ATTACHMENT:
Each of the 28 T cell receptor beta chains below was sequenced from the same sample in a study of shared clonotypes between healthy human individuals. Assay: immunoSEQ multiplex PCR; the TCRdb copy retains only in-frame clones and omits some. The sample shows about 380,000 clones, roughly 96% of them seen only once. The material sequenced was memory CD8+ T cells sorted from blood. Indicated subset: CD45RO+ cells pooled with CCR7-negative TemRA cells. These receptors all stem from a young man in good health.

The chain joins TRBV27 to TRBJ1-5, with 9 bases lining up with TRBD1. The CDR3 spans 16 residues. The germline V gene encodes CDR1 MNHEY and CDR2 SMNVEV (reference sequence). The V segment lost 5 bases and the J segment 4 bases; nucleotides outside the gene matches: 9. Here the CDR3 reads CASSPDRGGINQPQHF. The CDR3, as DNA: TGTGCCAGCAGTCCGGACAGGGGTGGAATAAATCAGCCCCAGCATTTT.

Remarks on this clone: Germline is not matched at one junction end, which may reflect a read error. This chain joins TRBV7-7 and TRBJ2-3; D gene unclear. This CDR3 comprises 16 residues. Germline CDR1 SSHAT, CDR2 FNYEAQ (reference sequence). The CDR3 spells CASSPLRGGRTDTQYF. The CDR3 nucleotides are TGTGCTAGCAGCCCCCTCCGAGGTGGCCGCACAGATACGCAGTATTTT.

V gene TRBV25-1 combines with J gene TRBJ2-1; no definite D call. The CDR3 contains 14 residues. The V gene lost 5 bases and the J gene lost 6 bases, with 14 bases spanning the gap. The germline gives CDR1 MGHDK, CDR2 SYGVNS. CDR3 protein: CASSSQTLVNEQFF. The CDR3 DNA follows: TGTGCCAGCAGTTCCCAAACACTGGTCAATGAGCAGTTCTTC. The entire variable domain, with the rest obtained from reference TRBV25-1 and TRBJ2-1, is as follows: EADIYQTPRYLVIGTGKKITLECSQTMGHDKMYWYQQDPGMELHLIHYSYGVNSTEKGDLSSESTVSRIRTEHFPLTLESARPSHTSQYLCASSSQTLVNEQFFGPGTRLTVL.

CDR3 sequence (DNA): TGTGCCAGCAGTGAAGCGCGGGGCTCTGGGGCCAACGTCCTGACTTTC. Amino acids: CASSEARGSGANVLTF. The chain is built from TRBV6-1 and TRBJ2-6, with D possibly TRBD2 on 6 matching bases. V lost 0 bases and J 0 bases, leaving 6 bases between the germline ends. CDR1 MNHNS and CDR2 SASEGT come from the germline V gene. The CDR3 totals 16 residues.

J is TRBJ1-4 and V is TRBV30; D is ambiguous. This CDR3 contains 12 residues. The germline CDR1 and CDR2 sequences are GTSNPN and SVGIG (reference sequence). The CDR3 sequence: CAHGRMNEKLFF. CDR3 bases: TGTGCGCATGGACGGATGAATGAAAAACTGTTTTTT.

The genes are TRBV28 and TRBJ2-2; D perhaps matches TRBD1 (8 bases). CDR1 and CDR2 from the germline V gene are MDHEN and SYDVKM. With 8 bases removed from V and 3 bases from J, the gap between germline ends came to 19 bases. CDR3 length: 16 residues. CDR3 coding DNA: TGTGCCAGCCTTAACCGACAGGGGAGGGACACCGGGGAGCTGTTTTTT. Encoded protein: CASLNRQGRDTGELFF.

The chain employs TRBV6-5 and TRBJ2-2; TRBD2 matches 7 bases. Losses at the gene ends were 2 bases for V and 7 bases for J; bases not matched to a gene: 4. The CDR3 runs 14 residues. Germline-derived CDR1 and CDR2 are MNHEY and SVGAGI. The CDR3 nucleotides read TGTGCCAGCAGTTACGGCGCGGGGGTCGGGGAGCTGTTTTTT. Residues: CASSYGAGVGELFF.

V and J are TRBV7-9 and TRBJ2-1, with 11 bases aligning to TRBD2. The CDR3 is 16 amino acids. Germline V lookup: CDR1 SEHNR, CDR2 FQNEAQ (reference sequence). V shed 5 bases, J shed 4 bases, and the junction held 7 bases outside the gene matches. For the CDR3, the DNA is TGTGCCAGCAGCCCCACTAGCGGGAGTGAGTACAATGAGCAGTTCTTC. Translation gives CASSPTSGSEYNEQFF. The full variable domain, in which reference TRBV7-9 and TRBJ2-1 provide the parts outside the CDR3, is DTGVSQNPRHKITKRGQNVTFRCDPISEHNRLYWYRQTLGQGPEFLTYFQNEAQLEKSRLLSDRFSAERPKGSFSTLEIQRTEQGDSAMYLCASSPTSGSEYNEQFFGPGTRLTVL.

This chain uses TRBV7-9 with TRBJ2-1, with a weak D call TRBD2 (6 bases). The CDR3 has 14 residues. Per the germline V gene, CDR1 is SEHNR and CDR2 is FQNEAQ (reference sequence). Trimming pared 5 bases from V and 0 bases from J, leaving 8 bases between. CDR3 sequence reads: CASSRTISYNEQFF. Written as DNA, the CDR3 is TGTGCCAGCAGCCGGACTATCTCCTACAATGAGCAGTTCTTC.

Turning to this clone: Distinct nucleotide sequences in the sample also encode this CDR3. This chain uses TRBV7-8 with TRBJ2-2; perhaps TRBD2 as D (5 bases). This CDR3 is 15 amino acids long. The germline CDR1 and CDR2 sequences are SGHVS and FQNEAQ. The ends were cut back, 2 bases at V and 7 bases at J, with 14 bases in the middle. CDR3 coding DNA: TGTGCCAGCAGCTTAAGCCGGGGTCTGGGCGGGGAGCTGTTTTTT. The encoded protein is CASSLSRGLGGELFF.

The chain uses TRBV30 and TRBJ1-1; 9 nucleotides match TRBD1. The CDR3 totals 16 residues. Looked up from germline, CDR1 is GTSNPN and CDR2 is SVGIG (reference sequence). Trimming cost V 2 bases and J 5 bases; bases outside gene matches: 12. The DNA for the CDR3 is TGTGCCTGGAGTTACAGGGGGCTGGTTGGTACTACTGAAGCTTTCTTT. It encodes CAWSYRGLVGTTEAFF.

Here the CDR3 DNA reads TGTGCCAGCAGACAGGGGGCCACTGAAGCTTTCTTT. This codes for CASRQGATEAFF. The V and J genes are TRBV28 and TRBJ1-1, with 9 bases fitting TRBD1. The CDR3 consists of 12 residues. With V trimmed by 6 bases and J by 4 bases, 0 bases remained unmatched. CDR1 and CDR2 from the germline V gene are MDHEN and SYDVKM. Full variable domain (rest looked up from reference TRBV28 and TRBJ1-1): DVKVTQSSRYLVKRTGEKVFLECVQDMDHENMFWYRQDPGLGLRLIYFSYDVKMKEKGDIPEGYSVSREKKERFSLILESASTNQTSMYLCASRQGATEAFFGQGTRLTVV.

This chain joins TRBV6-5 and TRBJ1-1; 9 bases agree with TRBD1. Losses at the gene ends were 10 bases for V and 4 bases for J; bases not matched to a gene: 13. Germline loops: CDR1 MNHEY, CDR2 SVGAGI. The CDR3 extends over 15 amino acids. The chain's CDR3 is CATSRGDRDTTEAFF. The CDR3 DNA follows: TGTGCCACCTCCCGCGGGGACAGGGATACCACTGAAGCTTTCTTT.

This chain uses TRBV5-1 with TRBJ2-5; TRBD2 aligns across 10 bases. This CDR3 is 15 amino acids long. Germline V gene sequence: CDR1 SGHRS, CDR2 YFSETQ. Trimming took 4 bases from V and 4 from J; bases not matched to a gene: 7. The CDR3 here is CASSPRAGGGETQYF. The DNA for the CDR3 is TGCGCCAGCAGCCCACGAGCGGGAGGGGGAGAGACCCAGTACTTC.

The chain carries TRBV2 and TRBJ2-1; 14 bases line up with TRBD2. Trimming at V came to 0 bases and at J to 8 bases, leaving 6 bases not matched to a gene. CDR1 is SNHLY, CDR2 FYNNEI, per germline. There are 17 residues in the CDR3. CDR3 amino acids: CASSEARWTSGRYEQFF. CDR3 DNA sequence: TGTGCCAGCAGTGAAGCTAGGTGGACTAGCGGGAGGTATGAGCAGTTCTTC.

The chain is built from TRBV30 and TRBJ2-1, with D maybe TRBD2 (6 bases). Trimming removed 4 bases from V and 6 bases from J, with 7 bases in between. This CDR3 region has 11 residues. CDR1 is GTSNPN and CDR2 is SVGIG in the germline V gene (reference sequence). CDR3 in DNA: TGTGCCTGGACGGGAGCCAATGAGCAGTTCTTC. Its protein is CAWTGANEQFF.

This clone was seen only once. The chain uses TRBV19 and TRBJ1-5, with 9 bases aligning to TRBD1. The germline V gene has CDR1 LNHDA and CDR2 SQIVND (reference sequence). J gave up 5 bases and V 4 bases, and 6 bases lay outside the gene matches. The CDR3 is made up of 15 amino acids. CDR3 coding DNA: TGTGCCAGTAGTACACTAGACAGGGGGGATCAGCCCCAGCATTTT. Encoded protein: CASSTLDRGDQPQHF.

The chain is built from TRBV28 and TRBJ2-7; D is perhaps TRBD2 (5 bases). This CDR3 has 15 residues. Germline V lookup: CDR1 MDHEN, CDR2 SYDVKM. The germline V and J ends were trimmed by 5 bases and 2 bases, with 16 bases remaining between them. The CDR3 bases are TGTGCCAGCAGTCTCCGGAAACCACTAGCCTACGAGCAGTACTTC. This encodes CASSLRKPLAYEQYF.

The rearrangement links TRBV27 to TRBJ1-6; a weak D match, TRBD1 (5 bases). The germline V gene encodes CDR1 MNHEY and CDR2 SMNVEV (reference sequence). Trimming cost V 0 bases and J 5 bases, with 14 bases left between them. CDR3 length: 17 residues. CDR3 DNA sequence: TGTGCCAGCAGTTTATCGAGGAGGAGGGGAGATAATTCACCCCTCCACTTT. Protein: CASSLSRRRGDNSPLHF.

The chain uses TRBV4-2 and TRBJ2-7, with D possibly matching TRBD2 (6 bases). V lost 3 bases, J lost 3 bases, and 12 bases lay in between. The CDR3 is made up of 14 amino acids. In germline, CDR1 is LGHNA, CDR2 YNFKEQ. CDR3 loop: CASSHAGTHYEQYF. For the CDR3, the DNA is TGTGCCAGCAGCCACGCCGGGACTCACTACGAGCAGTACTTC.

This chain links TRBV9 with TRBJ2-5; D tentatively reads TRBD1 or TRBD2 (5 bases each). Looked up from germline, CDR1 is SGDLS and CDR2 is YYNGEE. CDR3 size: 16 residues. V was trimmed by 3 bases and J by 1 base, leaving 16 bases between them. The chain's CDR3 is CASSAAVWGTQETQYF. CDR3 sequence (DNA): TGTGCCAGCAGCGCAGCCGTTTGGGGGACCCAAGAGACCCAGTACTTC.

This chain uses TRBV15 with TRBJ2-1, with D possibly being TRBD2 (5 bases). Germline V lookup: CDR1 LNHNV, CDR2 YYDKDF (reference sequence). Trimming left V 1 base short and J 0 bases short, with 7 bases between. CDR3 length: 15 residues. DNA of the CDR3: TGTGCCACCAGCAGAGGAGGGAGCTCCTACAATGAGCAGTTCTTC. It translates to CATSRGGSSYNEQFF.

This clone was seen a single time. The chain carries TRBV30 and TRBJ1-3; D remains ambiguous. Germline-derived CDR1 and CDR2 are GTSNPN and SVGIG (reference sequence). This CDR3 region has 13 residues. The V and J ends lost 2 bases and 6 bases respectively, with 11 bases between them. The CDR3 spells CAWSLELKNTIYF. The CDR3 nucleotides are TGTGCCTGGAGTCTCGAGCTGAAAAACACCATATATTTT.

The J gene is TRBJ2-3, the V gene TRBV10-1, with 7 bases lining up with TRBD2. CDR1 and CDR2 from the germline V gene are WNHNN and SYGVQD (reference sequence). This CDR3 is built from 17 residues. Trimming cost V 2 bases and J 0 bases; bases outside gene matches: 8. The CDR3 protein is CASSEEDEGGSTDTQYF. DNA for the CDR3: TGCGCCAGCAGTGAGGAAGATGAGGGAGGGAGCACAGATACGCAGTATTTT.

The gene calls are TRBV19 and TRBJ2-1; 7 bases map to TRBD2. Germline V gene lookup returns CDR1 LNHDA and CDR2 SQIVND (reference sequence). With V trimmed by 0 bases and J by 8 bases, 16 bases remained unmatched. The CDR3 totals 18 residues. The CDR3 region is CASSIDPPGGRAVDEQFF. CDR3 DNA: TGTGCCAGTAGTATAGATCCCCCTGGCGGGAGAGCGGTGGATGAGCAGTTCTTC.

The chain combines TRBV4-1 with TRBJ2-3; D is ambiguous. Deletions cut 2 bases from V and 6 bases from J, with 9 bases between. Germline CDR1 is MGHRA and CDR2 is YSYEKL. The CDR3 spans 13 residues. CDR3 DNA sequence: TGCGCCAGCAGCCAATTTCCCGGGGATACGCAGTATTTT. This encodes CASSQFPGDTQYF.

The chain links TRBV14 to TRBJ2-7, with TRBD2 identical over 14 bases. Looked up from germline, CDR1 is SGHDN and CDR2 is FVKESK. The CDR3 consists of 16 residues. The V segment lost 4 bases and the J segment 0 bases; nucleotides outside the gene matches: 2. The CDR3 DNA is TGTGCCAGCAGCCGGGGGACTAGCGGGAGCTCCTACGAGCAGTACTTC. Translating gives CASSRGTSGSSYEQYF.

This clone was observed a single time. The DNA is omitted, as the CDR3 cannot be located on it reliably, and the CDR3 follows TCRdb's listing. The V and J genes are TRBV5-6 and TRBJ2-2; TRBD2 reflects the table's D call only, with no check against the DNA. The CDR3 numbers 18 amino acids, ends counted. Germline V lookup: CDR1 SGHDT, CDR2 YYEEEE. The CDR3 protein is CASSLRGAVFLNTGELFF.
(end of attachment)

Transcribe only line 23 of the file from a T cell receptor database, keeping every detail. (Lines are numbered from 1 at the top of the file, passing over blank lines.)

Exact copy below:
This chain uses TRBV15 with TRBJ2-1, with D possibly being TRBD2 (5 bases). Germline V lookup: CDR1 LNHNV, CDR2 YYDKDF (reference sequence). Trimming left V 1 base short and J 0 bases short, with 7 bases between. CDR3 length: 15 residues. DNA of the CDR3: TGTGCCACCAGCAGAGGAGGGAGCTCCTACAATGAGCAGTTCTTC. It translates to CATSRGGSSYNEQFF.